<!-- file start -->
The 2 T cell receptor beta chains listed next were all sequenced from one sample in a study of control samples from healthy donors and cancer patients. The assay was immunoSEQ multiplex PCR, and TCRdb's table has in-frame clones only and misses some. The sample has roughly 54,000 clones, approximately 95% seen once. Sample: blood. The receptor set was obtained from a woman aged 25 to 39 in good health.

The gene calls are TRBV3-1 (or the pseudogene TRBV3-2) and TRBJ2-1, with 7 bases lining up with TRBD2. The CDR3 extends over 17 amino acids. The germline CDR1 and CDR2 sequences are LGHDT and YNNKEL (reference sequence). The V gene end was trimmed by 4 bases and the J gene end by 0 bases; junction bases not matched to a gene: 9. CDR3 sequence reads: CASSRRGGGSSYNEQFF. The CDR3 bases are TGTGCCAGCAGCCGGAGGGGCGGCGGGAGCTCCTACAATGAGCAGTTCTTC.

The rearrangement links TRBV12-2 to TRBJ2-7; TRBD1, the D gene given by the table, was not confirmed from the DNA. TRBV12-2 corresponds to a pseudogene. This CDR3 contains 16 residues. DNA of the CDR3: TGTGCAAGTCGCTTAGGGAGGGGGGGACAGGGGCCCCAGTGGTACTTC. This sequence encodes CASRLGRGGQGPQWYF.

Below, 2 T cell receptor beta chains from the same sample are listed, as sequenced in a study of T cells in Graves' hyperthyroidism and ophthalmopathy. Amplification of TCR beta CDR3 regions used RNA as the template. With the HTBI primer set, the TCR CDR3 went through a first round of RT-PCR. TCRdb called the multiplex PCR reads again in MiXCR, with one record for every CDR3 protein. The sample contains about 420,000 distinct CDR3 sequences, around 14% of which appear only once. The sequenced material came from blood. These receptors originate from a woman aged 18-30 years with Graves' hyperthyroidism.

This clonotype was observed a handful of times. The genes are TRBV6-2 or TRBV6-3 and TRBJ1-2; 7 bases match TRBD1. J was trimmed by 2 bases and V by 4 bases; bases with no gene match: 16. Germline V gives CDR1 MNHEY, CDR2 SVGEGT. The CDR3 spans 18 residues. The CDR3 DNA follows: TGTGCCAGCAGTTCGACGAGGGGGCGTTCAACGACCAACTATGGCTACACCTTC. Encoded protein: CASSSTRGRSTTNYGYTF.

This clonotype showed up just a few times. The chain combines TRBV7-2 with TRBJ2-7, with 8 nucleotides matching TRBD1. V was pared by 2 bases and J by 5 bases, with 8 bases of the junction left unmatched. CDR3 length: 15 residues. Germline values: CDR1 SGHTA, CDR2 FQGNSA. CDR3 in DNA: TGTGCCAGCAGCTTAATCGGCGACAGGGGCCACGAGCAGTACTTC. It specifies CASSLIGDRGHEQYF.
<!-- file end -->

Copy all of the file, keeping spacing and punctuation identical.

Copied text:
The 2 T cell receptor beta chains listed next were all sequenced from one sample in a study of control samples from healthy donors and cancer patients. The assay was immunoSEQ multiplex PCR, and TCRdb's table has in-frame clones only and misses some. The sample has roughly 54,000 clones, approximately 95% seen once. Sample: blood. The receptor set was obtained from a woman aged 25 to 39 in good health.

The gene calls are TRBV3-1 (or the pseudogene TRBV3-2) and TRBJ2-1, with 7 bases lining up with TRBD2. The CDR3 extends over 17 amino acids. The germline CDR1 and CDR2 sequences are LGHDT and YNNKEL (reference sequence). The V gene end was trimmed by 4 bases and the J gene end by 0 bases; junction bases not matched to a gene: 9. CDR3 sequence reads: CASSRRGGGSSYNEQFF. The CDR3 bases are TGTGCCAGCAGCCGGAGGGGCGGCGGGAGCTCCTACAATGAGCAGTTCTTC.

The rearrangement links TRBV12-2 to TRBJ2-7; TRBD1, the D gene given by the table, was not confirmed from the DNA. TRBV12-2 corresponds to a pseudogene. This CDR3 contains 16 residues. DNA of the CDR3: TGTGCAAGTCGCTTAGGGAGGGGGGGACAGGGGCCCCAGTGGTACTTC. This sequence encodes CASRLGRGGQGPQWYF.

Below, 2 T cell receptor beta chains from the same sample are listed, as sequenced in a study of T cells in Graves' hyperthyroidism and ophthalmopathy. Amplification of TCR beta CDR3 regions used RNA as the template. With the HTBI primer set, the TCR CDR3 went through a first round of RT-PCR. TCRdb called the multiplex PCR reads again in MiXCR, with one record for every CDR3 protein. The sample contains about 420,000 distinct CDR3 sequences, around 14% of which appear only once. The sequenced material came from blood. These receptors originate from a woman aged 18-30 years with Graves' hyperthyroidism.

This clonotype was observed a handful of times. The genes are TRBV6-2 or TRBV6-3 and TRBJ1-2; 7 bases match TRBD1. J was trimmed by 2 bases and V by 4 bases; bases with no gene match: 16. Germline V gives CDR1 MNHEY, CDR2 SVGEGT. The CDR3 spans 18 residues. The CDR3 DNA follows: TGTGCCAGCAGTTCGACGAGGGGGCGTTCAACGACCAACTATGGCTACACCTTC. Encoded protein: CASSSTRGRSTTNYGYTF.

This clonotype showed up just a few times. The chain combines TRBV7-2 with TRBJ2-7, with 8 nucleotides matching TRBD1. V was pared by 2 bases and J by 5 bases, with 8 bases of the junction left unmatched. CDR3 length: 15 residues. Germline values: CDR1 SGHTA, CDR2 FQGNSA. CDR3 in DNA: TGTGCCAGCAGCTTAATCGGCGACAGGGGCCACGAGCAGTACTTC. It specifies CASSLIGDRGHEQYF.